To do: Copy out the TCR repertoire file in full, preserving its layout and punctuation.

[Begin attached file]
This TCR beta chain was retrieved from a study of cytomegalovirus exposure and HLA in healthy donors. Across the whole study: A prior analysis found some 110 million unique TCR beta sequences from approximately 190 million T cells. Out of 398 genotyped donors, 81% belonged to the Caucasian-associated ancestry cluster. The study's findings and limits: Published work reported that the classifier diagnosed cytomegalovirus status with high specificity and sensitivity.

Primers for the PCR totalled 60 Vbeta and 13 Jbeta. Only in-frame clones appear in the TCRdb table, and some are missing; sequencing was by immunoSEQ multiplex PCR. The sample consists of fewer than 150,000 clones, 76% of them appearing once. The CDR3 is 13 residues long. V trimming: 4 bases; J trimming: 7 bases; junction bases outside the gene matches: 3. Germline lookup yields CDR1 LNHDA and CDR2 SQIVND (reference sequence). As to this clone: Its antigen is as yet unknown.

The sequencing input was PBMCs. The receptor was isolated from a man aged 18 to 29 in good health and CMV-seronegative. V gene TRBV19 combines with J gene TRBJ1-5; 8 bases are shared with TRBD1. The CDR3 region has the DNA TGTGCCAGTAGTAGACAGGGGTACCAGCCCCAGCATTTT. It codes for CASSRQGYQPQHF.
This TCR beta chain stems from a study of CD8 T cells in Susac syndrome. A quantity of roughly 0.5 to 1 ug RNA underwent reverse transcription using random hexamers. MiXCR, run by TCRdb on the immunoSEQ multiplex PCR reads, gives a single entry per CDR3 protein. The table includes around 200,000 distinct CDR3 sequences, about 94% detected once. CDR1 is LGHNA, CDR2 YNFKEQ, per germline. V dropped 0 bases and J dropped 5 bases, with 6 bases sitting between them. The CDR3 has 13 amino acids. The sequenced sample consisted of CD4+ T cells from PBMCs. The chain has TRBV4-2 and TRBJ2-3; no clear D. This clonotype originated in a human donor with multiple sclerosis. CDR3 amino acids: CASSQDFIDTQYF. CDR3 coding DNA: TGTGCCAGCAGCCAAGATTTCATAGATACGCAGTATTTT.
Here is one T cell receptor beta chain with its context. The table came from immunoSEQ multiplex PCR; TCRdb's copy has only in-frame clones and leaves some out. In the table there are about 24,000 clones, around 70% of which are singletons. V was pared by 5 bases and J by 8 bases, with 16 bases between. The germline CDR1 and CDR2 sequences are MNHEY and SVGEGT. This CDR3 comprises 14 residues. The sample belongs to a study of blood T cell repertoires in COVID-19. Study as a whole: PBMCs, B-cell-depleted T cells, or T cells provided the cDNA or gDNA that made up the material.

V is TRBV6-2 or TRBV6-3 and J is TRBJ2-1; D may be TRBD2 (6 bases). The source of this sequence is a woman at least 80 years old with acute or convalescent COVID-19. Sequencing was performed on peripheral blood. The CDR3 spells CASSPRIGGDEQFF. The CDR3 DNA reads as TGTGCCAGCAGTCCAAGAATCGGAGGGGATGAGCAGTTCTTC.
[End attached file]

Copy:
This TCR beta chain was retrieved from a study of cytomegalovirus exposure and HLA in healthy donors. Across the whole study: A prior analysis found some 110 million unique TCR beta sequences from approximately 190 million T cells. Out of 398 genotyped donors, 81% belonged to the Caucasian-associated ancestry cluster. The study's findings and limits: Published work reported that the classifier diagnosed cytomegalovirus status with high specificity and sensitivity.

Primers for the PCR totalled 60 Vbeta and 13 Jbeta. Only in-frame clones appear in the TCRdb table, and some are missing; sequencing was by immunoSEQ multiplex PCR. The sample consists of fewer than 150,000 clones, 76% of them appearing once. The CDR3 is 13 residues long. V trimming: 4 bases; J trimming: 7 bases; junction bases outside the gene matches: 3. Germline lookup yields CDR1 LNHDA and CDR2 SQIVND (reference sequence). As to this clone: Its antigen is as yet unknown.

The sequencing input was PBMCs. The receptor was isolated from a man aged 18 to 29 in good health and CMV-seronegative. V gene TRBV19 combines with J gene TRBJ1-5; 8 bases are shared with TRBD1. The CDR3 region has the DNA TGTGCCAGTAGTAGACAGGGGTACCAGCCCCAGCATTTT. It codes for CASSRQGYQPQHF.
This TCR beta chain stems from a study of CD8 T cells in Susac syndrome. A quantity of roughly 0.5 to 1 ug RNA underwent reverse transcription using random hexamers. MiXCR, run by TCRdb on the immunoSEQ multiplex PCR reads, gives a single entry per CDR3 protein. The table includes around 200,000 distinct CDR3 sequences, about 94% detected once. CDR1 is LGHNA, CDR2 YNFKEQ, per germline. V dropped 0 bases and J dropped 5 bases, with 6 bases sitting between them. The CDR3 has 13 amino acids. The sequenced sample consisted of CD4+ T cells from PBMCs. The chain has TRBV4-2 and TRBJ2-3; no clear D. This clonotype originated in a human donor with multiple sclerosis. CDR3 amino acids: CASSQDFIDTQYF. CDR3 coding DNA: TGTGCCAGCAGCCAAGATTTCATAGATACGCAGTATTTT.
Here is one T cell receptor beta chain with its context. The table came from immunoSEQ multiplex PCR; TCRdb's copy has only in-frame clones and leaves some out. In the table there are about 24,000 clones, around 70% of which are singletons. V was pared by 5 bases and J by 8 bases, with 16 bases between. The germline CDR1 and CDR2 sequences are MNHEY and SVGEGT. This CDR3 comprises 14 residues. The sample belongs to a study of blood T cell repertoires in COVID-19. Study as a whole: PBMCs, B-cell-depleted T cells, or T cells provided the cDNA or gDNA that made up the material.

V is TRBV6-2 or TRBV6-3 and J is TRBJ2-1; D may be TRBD2 (6 bases). The source of this sequence is a woman at least 80 years old with acute or convalescent COVID-19. Sequencing was performed on peripheral blood. The CDR3 spells CASSPRIGGDEQFF. The CDR3 DNA reads as TGTGCCAGCAGTCCAAGAATCGGAGGGGATGAGCAGTTCTTC.